Climbing Hamilton’s escarpment stairs for enjoyable might value you $880


The city warns against issuing around $ 880 worth of tickets to those who use steep walled staircases for recreation or who fail to follow public health measures in playgrounds.

“We’ll get that through,” Paul Johnson, director of the city’s Emergency Operations Center (EOC), told a health committee meeting Monday. “If people feel like we’re turning away from him and turning a blind eye and throwing our hands up, it won’t … People are being fined.”

The EOC originally closed the walled stairs on Saturday when the province imposed new restrictions on outdoor activities. But it reopened them on Monday for important trips – just to work or medical appointments.

“Are we really going to put statutes and (the) Hamilton Police Service up and down?” asked Coun. Tom Jackson. “I’m worried … about how you’re going to get this and the backlash through.”

Playgrounds have also been closed by the province, but Premier Doug Ford quickly pulled out on Saturday afternoon.

“I was disappointed when people returned to playgrounds without a mask,” said Johnson, adding that “multiple families” sat together without physically distancing themselves on park benches while their children played.

Coun. Maria Pearson said she was “amazed” at the number of people who apparently came into contact with people from other households over the weekend without masks or physical distance.

“Masks should be worn everywhere, she said. “Should we address this in our statutes?”

The dumpster at the top of the Dundurn Stairs is filled with broken pieces of snow fence and yellow tape that were used to block access over the weekend.

While the city’s statute does not require outdoor masking, the province does so in certain circumstances. Johnson said the city will use provincial regulations to punish those who don’t physically distance themselves and don’t have masks outside.

The officers are not in playgrounds or stairs 24 hours a day, but visit them at hotspots as part of a regular rotation of enforcement.

“I’m trying to understand the legal authority we have as a city to stop and interview stair users and cyclists. Where do you go, where do you work, prove it,” said Coun. Brad Clark.

Johnson said the city has a legal right to issue tickets when residents use closed facilities like the stairs, pointing out that Hamilton’s attorney is part of the EOC.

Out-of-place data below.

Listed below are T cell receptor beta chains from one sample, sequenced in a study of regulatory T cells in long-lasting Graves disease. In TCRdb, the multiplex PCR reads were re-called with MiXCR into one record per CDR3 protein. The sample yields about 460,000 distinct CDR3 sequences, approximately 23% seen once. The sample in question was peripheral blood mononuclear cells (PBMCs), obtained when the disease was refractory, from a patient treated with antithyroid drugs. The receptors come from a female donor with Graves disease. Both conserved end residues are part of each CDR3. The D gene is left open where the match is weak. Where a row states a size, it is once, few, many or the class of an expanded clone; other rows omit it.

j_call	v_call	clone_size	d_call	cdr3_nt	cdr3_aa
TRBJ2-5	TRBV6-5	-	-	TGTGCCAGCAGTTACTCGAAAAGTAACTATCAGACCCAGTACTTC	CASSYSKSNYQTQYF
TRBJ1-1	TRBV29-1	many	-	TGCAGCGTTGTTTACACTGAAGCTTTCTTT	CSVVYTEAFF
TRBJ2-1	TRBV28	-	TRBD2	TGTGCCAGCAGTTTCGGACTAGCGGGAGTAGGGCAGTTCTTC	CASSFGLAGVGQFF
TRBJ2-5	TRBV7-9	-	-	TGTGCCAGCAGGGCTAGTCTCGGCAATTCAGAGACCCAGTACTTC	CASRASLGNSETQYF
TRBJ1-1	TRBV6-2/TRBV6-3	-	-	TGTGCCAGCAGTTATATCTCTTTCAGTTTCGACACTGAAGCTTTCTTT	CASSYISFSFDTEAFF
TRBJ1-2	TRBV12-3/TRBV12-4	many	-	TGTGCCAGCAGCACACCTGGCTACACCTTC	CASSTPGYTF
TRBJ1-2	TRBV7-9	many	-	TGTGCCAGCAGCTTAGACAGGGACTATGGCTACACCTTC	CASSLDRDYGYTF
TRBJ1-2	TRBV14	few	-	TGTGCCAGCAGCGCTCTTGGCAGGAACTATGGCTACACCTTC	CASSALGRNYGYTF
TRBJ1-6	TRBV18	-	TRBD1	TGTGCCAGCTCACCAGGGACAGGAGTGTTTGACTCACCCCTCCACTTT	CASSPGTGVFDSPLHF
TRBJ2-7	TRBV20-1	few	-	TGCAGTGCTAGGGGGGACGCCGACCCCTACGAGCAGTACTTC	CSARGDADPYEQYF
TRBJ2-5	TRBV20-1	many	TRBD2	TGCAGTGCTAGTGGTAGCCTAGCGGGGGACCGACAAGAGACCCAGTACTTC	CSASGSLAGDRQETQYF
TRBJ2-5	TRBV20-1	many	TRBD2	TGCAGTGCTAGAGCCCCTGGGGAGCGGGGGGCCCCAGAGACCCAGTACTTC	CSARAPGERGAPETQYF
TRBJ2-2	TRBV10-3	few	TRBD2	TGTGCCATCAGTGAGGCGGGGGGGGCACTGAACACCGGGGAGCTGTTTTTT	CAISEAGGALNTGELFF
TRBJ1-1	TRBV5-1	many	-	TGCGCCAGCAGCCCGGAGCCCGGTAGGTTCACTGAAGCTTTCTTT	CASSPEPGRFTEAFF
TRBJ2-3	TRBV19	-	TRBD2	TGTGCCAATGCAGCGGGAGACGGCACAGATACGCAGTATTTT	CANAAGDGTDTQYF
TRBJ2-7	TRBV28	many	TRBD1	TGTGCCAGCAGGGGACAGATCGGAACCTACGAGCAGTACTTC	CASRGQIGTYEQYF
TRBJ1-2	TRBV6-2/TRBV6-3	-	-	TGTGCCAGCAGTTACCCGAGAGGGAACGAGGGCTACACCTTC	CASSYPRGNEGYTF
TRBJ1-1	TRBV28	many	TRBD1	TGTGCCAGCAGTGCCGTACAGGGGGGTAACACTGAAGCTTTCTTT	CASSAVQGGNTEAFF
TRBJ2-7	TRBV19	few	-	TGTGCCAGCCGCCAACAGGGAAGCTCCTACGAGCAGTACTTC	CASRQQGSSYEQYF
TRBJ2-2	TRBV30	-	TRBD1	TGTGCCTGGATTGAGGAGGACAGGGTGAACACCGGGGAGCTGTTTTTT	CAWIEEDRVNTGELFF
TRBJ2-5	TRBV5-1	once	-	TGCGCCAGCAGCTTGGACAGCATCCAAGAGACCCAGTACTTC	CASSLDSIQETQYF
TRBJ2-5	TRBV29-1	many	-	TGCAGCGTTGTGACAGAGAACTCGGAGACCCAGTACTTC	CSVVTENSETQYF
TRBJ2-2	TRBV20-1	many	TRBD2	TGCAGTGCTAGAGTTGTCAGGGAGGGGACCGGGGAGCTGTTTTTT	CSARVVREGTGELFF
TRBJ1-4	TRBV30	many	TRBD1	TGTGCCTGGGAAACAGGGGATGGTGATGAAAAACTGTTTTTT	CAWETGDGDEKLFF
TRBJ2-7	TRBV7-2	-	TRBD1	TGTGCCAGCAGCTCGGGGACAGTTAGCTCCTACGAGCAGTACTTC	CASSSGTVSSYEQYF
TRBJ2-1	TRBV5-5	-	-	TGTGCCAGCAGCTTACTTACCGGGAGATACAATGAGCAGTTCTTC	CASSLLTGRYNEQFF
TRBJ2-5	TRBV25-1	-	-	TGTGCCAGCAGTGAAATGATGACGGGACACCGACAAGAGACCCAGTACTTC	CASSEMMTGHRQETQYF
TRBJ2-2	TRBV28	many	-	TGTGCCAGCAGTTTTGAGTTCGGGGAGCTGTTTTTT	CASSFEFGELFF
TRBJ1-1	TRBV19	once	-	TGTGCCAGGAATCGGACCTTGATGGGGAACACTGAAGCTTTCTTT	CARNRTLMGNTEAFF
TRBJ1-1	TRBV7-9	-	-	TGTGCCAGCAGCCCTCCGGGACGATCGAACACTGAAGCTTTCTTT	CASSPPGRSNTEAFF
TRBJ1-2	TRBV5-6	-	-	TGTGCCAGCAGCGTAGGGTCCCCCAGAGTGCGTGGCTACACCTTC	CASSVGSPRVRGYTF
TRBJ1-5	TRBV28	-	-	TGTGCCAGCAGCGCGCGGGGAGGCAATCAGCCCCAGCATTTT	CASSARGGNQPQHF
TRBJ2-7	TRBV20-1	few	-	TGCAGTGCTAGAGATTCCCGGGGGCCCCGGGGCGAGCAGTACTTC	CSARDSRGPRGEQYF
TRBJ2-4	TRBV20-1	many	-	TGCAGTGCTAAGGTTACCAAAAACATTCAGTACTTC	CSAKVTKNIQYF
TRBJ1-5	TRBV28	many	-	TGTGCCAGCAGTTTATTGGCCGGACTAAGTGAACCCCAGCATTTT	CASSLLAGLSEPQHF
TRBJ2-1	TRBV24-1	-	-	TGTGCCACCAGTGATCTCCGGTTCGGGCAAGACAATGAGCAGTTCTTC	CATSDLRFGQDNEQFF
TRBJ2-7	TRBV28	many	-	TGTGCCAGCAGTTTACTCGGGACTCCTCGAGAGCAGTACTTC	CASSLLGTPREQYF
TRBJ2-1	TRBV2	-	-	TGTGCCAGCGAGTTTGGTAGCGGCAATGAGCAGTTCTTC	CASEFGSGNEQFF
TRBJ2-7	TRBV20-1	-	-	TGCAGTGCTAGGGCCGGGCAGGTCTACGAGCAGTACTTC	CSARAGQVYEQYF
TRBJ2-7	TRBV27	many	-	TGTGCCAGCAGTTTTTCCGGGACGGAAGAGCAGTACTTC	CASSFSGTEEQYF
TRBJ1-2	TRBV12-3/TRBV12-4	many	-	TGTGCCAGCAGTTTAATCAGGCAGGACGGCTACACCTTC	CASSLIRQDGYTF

Watching who is standing on the stairs to relax is “pretty easy” without being interrogated, he said.

Coun. Esther Pauls pushed back and said, “Recovery and fitness are very important. This is the message we have been given: stay outside and exercise. “

While it is safer outside than inside, Johnson stressed that there is no risk. In addition, the rapidly spreading variants mean that activities that people previously got away with can now cause transmission.



COVID-19 variants account for nearly two-thirds of the most recent cases in Hamilton, and infections have topped the second wave and climbing.

A young girl walks up the Kenilworth Stairs.

Johnson argues that steep walled stairs pose a higher risk than other outdoor recreational activities because it is difficult to physically distance oneself. They attract large crowds and people leave their neighborhood to get to them.

“We need mobility in this community to get back to March and April levels – very few cars on the road, very few people on the move,” said Johnson. “We are actually in a worse position, but we have more people than ever before.”

When asked how many infections were caused by steep slopes in the past, health officer Dr. Elizabeth Richardson said it was impossible to know since 30 percent of cases in Hamilton have some unknown cause.

“The question is not whether there have been outbreaks or large-scale cases associated with these activities because the answer to that … would be that there aren’t,” Johnson said. “This is about staying home and staying close to home.”